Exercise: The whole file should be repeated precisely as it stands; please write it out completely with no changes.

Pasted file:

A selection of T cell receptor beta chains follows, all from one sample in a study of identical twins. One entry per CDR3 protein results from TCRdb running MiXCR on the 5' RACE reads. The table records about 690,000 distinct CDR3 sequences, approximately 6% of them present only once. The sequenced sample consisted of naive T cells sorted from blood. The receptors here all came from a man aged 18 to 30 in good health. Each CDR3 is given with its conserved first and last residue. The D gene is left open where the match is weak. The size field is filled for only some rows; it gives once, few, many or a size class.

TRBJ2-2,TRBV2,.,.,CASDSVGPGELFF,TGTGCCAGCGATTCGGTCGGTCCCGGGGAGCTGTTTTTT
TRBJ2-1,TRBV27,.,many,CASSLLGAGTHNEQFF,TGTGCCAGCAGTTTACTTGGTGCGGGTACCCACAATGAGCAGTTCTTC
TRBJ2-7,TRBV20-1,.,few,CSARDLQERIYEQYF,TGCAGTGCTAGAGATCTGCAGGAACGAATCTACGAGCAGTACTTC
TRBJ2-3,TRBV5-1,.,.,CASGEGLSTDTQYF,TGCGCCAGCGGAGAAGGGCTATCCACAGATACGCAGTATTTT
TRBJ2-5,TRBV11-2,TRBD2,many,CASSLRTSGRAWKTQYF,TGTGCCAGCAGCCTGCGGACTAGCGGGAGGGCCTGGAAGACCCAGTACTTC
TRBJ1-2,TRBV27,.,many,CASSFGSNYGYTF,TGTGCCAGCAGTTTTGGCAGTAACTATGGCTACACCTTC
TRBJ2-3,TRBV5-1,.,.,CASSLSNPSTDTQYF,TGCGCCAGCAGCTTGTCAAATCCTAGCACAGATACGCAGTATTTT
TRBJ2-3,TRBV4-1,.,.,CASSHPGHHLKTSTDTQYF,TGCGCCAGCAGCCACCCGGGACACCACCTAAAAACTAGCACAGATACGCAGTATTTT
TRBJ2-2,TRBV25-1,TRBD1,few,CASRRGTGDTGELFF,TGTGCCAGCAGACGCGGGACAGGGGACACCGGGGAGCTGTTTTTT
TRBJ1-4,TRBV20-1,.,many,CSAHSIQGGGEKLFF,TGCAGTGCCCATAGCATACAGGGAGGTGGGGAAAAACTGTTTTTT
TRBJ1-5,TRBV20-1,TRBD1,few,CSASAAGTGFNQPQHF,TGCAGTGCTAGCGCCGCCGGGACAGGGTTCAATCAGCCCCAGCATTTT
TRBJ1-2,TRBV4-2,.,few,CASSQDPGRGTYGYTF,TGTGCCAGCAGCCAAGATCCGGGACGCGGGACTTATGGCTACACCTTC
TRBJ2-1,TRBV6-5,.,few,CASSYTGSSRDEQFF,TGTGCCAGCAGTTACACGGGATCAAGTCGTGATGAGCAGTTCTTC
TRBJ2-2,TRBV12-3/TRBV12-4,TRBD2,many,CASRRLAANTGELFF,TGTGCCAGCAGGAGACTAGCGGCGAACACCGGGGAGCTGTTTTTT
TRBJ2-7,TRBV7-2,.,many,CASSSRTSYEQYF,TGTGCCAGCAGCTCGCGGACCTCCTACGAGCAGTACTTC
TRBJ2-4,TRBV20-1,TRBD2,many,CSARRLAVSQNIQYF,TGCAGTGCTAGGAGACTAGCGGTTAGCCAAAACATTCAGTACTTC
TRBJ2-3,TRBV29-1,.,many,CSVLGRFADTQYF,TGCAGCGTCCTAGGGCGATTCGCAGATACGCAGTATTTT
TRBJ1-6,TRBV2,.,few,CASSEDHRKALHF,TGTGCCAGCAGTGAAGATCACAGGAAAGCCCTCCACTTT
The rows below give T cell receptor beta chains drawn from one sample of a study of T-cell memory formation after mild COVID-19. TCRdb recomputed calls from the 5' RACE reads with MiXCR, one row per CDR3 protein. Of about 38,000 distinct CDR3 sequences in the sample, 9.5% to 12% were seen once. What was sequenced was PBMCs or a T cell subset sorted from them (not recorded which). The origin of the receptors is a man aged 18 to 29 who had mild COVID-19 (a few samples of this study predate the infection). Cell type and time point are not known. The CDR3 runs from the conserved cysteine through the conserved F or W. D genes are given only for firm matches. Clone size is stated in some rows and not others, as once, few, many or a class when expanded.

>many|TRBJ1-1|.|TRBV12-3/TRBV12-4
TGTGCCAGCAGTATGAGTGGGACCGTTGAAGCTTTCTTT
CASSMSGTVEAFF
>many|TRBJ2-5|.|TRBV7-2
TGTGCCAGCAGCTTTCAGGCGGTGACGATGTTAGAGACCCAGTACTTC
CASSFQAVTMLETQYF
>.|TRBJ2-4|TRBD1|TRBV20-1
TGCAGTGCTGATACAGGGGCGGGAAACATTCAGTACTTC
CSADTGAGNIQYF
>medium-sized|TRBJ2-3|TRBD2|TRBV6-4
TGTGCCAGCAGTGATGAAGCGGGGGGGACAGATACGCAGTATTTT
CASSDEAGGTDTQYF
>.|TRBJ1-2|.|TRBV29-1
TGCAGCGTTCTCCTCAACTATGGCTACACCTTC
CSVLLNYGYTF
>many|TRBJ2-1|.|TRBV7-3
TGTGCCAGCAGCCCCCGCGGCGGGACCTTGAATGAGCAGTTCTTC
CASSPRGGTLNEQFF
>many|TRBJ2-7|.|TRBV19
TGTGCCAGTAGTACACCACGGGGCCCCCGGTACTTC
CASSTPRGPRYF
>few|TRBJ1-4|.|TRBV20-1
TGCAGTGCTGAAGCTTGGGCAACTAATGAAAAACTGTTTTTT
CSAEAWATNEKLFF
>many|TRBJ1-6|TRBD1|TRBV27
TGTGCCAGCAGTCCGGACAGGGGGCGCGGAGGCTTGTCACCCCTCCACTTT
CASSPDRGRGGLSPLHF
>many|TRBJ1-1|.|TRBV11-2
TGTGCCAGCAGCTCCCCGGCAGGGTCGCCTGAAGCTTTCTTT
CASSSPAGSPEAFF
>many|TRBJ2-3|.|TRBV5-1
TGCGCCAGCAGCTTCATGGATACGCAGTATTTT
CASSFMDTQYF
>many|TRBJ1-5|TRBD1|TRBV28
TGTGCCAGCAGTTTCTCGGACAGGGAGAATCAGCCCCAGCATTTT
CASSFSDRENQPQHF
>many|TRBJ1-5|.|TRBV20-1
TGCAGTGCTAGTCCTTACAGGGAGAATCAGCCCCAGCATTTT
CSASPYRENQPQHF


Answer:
A selection of T cell receptor beta chains follows, all from one sample in a study of identical twins. One entry per CDR3 protein results from TCRdb running MiXCR on the 5' RACE reads. The table records about 690,000 distinct CDR3 sequences, approximately 6% of them present only once. The sequenced sample consisted of naive T cells sorted from blood. The receptors here all came from a man aged 18 to 30 in good health. Each CDR3 is given with its conserved first and last residue. The D gene is left open where the match is weak. The size field is filled for only some rows; it gives once, few, many or a size class.

TRBJ2-2,TRBV2,.,.,CASDSVGPGELFF,TGTGCCAGCGATTCGGTCGGTCCCGGGGAGCTGTTTTTT
TRBJ2-1,TRBV27,.,many,CASSLLGAGTHNEQFF,TGTGCCAGCAGTTTACTTGGTGCGGGTACCCACAATGAGCAGTTCTTC
TRBJ2-7,TRBV20-1,.,few,CSARDLQERIYEQYF,TGCAGTGCTAGAGATCTGCAGGAACGAATCTACGAGCAGTACTTC
TRBJ2-3,TRBV5-1,.,.,CASGEGLSTDTQYF,TGCGCCAGCGGAGAAGGGCTATCCACAGATACGCAGTATTTT
TRBJ2-5,TRBV11-2,TRBD2,many,CASSLRTSGRAWKTQYF,TGTGCCAGCAGCCTGCGGACTAGCGGGAGGGCCTGGAAGACCCAGTACTTC
TRBJ1-2,TRBV27,.,many,CASSFGSNYGYTF,TGTGCCAGCAGTTTTGGCAGTAACTATGGCTACACCTTC
TRBJ2-3,TRBV5-1,.,.,CASSLSNPSTDTQYF,TGCGCCAGCAGCTTGTCAAATCCTAGCACAGATACGCAGTATTTT
TRBJ2-3,TRBV4-1,.,.,CASSHPGHHLKTSTDTQYF,TGCGCCAGCAGCCACCCGGGACACCACCTAAAAACTAGCACAGATACGCAGTATTTT
TRBJ2-2,TRBV25-1,TRBD1,few,CASRRGTGDTGELFF,TGTGCCAGCAGACGCGGGACAGGGGACACCGGGGAGCTGTTTTTT
TRBJ1-4,TRBV20-1,.,many,CSAHSIQGGGEKLFF,TGCAGTGCCCATAGCATACAGGGAGGTGGGGAAAAACTGTTTTTT
TRBJ1-5,TRBV20-1,TRBD1,few,CSASAAGTGFNQPQHF,TGCAGTGCTAGCGCCGCCGGGACAGGGTTCAATCAGCCCCAGCATTTT
TRBJ1-2,TRBV4-2,.,few,CASSQDPGRGTYGYTF,TGTGCCAGCAGCCAAGATCCGGGACGCGGGACTTATGGCTACACCTTC
TRBJ2-1,TRBV6-5,.,few,CASSYTGSSRDEQFF,TGTGCCAGCAGTTACACGGGATCAAGTCGTGATGAGCAGTTCTTC
TRBJ2-2,TRBV12-3/TRBV12-4,TRBD2,many,CASRRLAANTGELFF,TGTGCCAGCAGGAGACTAGCGGCGAACACCGGGGAGCTGTTTTTT
TRBJ2-7,TRBV7-2,.,many,CASSSRTSYEQYF,TGTGCCAGCAGCTCGCGGACCTCCTACGAGCAGTACTTC
TRBJ2-4,TRBV20-1,TRBD2,many,CSARRLAVSQNIQYF,TGCAGTGCTAGGAGACTAGCGGTTAGCCAAAACATTCAGTACTTC
TRBJ2-3,TRBV29-1,.,many,CSVLGRFADTQYF,TGCAGCGTCCTAGGGCGATTCGCAGATACGCAGTATTTT
TRBJ1-6,TRBV2,.,few,CASSEDHRKALHF,TGTGCCAGCAGTGAAGATCACAGGAAAGCCCTCCACTTT
The rows below give T cell receptor beta chains drawn from one sample of a study of T-cell memory formation after mild COVID-19. TCRdb recomputed calls from the 5' RACE reads with MiXCR, one row per CDR3 protein. Of about 38,000 distinct CDR3 sequences in the sample, 9.5% to 12% were seen once. What was sequenced was PBMCs or a T cell subset sorted from them (not recorded which). The origin of the receptors is a man aged 18 to 29 who had mild COVID-19 (a few samples of this study predate the infection). Cell type and time point are not known. The CDR3 runs from the conserved cysteine through the conserved F or W. D genes are given only for firm matches. Clone size is stated in some rows and not others, as once, few, many or a class when expanded.

>many|TRBJ1-1|.|TRBV12-3/TRBV12-4
TGTGCCAGCAGTATGAGTGGGACCGTTGAAGCTTTCTTT
CASSMSGTVEAFF
>many|TRBJ2-5|.|TRBV7-2
TGTGCCAGCAGCTTTCAGGCGGTGACGATGTTAGAGACCCAGTACTTC
CASSFQAVTMLETQYF
>.|TRBJ2-4|TRBD1|TRBV20-1
TGCAGTGCTGATACAGGGGCGGGAAACATTCAGTACTTC
CSADTGAGNIQYF
>medium-sized|TRBJ2-3|TRBD2|TRBV6-4
TGTGCCAGCAGTGATGAAGCGGGGGGGACAGATACGCAGTATTTT
CASSDEAGGTDTQYF
>.|TRBJ1-2|.|TRBV29-1
TGCAGCGTTCTCCTCAACTATGGCTACACCTTC
CSVLLNYGYTF
>many|TRBJ2-1|.|TRBV7-3
TGTGCCAGCAGCCCCCGCGGCGGGACCTTGAATGAGCAGTTCTTC
CASSPRGGTLNEQFF
>many|TRBJ2-7|.|TRBV19
TGTGCCAGTAGTACACCACGGGGCCCCCGGTACTTC
CASSTPRGPRYF
>few|TRBJ1-4|.|TRBV20-1
TGCAGTGCTGAAGCTTGGGCAACTAATGAAAAACTGTTTTTT
CSAEAWATNEKLFF
>many|TRBJ1-6|TRBD1|TRBV27
TGTGCCAGCAGTCCGGACAGGGGGCGCGGAGGCTTGTCACCCCTCCACTTT
CASSPDRGRGGLSPLHF
>many|TRBJ1-1|.|TRBV11-2
TGTGCCAGCAGCTCCCCGGCAGGGTCGCCTGAAGCTTTCTTT
CASSSPAGSPEAFF
>many|TRBJ2-3|.|TRBV5-1
TGCGCCAGCAGCTTCATGGATACGCAGTATTTT
CASSFMDTQYF
>many|TRBJ1-5|TRBD1|TRBV28
TGTGCCAGCAGTTTCTCGGACAGGGAGAATCAGCCCCAGCATTTT
CASSFSDRENQPQHF
>many|TRBJ1-5|.|TRBV20-1
TGCAGTGCTAGTCCTTACAGGGAGAATCAGCCCCAGCATTTT
CSASPYRENQPQHF